Among the benefits of legalizing weed—less arrests, more tax revenue, less drug money in the hands of gangs, etc.—is a less tangible but equally welcome improvement: Weed is becoming kind of classy. Stonerdom is no longer exclusively associated with Bob Marley T-shirts, ridiculous bongs, and general scuzziness. Yes, there are still half-naked people covered with psychedelic body paint at Hempfest, but there are also cannabusiness entrepreneurs scrolling through sales spreadsheets on their iPads.
Now there is an even more striking example of this cultural shift: the Goodship Academy of Higher Education lecture series, put on monthly by the Goodship, a manufacturer of elegant edibles founded by Cupcake Royale owner Jody Hall. Their mission? To intellectualize pot culture by discussing "heady ideas under heady influence." They describe the lectures as a "rare opportunity to help change the story on pot culture, away from taboos and toward a more sophisticated way to have good times." (The Stranger is a sponsor of Higher Education.) In more concrete terms, it is a lecture series that asks all attendees, including the speaker, to arrive "pre-boarded" (read: stoned).
The second lecture in the series, which was held on October 14, was a discussion of the concept of infinity with author and self-described "accidental theologian" Lesley Hazleton. Her next book, Agnostic: A Spirited Manifesto, comes out in April.
The lectures take place in the Cloud Room, a hip, well-appointed, and thoroughly modern coworking space on the top floor of Chophouse Row. There is plenty of comfortable seating (including a lusciously shaggy rug), a smattering of low coffee tables, a well-stocked bar, and an outdoor patio with a gas fire pit.
I was expecting a little more "out there" of a crowd, so I was a bit embarrassed to realize that I was fairly underdressed. Sleek dresses and slim-cut button-ups seemed to be the norm.
Upon entry, I was greeted with a gift bag (sadly, sans edibles) and perhaps the most marvelous sight for someone with the munchies to behold: a counter laden with platters of fruit, cheese, charcuterie, and other delectables, curated by none other than Michael Hebb. The whole scene resembled a classy fundraiser, with live piano music and clusters of people exchanging witticisms while attempting to balance their stemware and snacks.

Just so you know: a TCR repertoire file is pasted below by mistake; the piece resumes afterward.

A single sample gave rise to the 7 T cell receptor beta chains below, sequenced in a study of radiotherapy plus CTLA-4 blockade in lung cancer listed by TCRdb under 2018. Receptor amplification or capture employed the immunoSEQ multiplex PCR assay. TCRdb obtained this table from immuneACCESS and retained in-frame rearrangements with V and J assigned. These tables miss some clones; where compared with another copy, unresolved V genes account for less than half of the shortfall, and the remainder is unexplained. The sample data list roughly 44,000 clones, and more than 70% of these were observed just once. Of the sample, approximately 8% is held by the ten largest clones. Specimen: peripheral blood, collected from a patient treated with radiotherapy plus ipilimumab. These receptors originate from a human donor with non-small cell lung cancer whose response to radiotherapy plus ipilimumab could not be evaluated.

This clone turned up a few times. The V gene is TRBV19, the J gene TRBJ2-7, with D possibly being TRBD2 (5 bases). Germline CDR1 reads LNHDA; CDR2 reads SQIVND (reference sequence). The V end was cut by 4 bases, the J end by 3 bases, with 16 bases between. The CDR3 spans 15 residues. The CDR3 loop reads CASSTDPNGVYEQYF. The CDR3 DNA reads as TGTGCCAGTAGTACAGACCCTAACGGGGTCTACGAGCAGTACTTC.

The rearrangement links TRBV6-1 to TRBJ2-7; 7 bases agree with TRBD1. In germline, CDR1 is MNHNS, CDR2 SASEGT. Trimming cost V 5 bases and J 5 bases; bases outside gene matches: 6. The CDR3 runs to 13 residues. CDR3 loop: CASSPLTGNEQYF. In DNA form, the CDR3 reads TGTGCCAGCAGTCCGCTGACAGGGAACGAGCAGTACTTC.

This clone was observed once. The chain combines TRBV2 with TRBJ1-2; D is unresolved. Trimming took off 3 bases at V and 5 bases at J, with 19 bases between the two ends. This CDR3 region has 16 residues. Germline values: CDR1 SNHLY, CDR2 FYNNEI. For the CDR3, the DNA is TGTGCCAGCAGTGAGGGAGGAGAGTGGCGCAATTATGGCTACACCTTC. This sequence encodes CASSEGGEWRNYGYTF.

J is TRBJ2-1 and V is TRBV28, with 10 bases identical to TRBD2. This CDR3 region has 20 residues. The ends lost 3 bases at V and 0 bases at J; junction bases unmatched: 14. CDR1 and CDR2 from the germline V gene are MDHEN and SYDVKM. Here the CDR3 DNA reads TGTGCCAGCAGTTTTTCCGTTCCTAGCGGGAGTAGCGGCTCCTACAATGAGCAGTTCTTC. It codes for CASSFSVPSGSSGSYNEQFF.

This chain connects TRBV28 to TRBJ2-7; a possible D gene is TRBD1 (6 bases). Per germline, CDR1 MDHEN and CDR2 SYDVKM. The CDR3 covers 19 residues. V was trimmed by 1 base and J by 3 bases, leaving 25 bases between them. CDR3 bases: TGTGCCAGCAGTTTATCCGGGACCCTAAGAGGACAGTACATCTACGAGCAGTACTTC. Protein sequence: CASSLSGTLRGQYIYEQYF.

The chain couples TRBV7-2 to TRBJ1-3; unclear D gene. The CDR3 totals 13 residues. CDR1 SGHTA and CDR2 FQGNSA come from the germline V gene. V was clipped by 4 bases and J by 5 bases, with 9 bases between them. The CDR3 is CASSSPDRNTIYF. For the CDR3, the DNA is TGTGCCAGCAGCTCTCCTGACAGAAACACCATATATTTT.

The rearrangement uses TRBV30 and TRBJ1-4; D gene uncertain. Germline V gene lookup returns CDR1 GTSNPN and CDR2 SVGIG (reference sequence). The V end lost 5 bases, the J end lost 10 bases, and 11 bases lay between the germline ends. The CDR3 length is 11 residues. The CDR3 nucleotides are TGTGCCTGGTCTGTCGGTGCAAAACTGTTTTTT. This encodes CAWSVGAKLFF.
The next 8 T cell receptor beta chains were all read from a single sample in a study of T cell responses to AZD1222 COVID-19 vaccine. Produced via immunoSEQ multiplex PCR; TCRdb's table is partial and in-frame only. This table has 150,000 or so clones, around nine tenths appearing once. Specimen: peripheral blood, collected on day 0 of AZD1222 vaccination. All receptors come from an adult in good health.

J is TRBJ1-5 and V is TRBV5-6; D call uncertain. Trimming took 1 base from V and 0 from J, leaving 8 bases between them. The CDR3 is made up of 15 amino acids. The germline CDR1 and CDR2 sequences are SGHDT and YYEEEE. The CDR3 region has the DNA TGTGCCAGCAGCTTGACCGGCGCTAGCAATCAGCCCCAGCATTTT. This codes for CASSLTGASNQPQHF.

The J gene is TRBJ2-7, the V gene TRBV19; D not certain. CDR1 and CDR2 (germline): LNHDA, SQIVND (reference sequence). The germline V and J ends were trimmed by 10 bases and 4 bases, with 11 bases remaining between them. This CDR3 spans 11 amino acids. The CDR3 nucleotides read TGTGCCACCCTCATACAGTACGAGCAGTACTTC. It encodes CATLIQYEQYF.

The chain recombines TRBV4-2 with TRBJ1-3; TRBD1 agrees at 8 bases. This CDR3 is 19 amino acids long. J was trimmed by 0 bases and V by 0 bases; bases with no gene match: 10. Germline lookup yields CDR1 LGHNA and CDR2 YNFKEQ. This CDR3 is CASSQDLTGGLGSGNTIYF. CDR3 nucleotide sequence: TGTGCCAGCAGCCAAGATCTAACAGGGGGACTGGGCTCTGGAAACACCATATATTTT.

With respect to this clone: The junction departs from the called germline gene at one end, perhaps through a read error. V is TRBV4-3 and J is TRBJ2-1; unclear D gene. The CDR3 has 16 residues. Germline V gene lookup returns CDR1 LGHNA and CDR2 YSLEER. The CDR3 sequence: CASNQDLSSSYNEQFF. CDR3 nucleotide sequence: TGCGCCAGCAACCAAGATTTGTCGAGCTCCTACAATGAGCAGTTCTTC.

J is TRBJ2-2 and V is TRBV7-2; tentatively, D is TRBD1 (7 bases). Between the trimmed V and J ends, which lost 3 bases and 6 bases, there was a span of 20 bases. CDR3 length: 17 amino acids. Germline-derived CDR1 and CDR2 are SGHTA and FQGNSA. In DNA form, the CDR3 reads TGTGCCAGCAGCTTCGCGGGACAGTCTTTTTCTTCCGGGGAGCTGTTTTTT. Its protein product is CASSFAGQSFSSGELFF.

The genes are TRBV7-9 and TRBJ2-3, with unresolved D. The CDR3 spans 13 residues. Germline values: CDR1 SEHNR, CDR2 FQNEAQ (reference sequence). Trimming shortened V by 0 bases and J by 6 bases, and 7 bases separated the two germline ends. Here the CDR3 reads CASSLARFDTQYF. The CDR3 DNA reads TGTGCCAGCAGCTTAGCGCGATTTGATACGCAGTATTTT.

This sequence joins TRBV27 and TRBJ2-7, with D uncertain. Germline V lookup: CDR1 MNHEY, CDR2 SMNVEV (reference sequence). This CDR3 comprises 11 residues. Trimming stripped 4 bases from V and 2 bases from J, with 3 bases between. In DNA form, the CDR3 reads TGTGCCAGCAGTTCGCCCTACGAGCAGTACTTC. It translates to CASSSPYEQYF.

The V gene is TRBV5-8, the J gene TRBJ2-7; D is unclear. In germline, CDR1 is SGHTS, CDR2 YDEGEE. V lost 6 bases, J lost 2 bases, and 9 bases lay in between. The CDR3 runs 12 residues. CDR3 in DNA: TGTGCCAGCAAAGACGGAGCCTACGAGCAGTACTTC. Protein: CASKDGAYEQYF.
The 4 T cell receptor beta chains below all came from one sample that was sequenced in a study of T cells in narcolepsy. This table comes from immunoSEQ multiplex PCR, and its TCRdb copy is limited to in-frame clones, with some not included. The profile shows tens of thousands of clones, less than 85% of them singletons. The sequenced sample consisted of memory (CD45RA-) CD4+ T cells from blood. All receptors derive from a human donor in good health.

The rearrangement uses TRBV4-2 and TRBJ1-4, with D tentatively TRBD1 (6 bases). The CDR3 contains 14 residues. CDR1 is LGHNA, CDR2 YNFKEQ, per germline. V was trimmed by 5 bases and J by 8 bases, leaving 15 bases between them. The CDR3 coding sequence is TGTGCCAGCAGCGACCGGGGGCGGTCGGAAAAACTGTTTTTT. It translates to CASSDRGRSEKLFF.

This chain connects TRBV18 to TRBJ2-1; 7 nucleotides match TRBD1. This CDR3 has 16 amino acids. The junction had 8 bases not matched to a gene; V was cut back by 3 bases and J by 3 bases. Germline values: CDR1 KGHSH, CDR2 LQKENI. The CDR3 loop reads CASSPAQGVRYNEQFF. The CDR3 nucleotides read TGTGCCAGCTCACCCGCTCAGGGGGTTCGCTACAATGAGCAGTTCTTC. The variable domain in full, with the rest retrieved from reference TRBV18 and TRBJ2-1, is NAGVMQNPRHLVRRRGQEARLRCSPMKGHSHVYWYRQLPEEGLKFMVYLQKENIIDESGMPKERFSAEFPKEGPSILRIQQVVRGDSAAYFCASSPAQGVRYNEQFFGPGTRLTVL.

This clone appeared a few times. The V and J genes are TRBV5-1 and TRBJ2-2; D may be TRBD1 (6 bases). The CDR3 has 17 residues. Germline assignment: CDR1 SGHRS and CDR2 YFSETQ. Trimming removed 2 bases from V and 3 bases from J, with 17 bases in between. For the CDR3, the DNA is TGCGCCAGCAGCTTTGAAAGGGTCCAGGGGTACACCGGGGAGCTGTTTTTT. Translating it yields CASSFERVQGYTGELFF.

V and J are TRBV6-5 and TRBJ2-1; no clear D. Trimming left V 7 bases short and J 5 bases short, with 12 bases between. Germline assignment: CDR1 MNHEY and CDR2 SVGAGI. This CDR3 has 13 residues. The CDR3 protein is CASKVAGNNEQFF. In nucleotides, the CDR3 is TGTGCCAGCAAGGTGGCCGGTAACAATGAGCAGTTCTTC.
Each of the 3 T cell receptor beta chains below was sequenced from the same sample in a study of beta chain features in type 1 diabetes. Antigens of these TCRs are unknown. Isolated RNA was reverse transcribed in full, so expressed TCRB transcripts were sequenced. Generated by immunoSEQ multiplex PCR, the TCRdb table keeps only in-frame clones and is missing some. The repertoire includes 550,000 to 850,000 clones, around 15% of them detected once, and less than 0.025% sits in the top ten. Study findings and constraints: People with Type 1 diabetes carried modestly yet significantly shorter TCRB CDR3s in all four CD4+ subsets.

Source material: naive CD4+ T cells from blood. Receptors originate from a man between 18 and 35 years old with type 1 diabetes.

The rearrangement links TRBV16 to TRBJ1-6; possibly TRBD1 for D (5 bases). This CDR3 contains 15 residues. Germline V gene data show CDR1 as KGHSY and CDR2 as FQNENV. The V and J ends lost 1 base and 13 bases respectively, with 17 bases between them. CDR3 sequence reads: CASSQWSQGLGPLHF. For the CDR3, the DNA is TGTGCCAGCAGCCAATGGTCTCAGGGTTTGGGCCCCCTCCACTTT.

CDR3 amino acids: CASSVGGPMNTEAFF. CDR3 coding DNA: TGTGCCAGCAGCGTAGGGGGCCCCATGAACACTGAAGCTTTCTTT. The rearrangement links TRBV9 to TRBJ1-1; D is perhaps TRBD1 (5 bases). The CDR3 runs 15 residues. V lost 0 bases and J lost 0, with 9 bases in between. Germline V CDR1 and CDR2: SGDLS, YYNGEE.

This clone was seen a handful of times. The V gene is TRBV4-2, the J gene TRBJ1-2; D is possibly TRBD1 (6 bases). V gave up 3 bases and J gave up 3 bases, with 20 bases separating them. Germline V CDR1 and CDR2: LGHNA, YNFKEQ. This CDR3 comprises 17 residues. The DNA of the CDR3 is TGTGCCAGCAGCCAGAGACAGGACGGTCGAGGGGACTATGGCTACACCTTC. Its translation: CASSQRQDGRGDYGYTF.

At first, it was nearly impossible to tell that almost everyone in attendance was stoned. Impossible, that is, until I noticed the bartender having to chase down a guest who'd absentmindedly left his change from $100. (It wouldn't surprise me if quite a few tabs were left open at the end of the night.) There was also the crowd's unbridled enthusiasm for the bowls of popcorn brought out just prior to the lecture and the many repeat visits made to the snack counter.
It became even more apparent that this was a weed event when Hazelton took the stage, accompanied by moderator Greg Lundgren, local art star and owner of Vito's. "Hello, I'm Greg and I'm stoned," he began. "If I mess this up, that's why." But from there, the conversation was, as promised, heady as hell.
Audience members sketched, murmured appreciatively, and were generally rapt as Hazleton and Lundgren discussed infinity, that thorniest of all questions. Hazleton traipsed around barefoot in front of the projector and lost her train of thought on more than one occasion, but she was also razor-sharp, rattling off the type of one-liners that manage to glibly sum up our limited understanding of the unlimited. "The thing about infinity is that it goes on forever," she delivered with her signature élan.
A video of British math professors elicited giggles, more for their adorable mannerisms and genuine excitement than for the content of the video, which showed that the sum of all real numbers is -12. Another fun fact: We live the billionth second of our lives at the age of 31. Hazleton also assigned homework ("Get up as high as you can and find the Milky Way").
The event certainly succeeded in changing the idea of marijuana-fueled recreation. I left feeling mentally and gastronomically enriched, with no trace of the usual guilt that comes with eating an entire box of white cheddar Cheez-Its and rewatching skate videos for the 18th time.
As I was passing through the courtyard on my way out, Lundgren, Hazleton, and Hall were talking excitedly about the biological similarities between humans and mushrooms as a potential topic for a future lecture. The first lecture was on machine intelligence, and it involved a photo of Sir Ian McKellen's Gandalf rendered as a Picasso-esque painting by a computer trained in the master's style. I don't know what the next topic will be, but I've already signed up. In the unlikely event it's not wildly fascinating, there will at least be a tableful of prosciutto and fancy olives to justify the $16 ticket.
UPDATE: The next lecture will be by cell biologist and MacArthur genius winner Mark Roth, called "Altered States: Can We Control Time?" and will take place on November 18.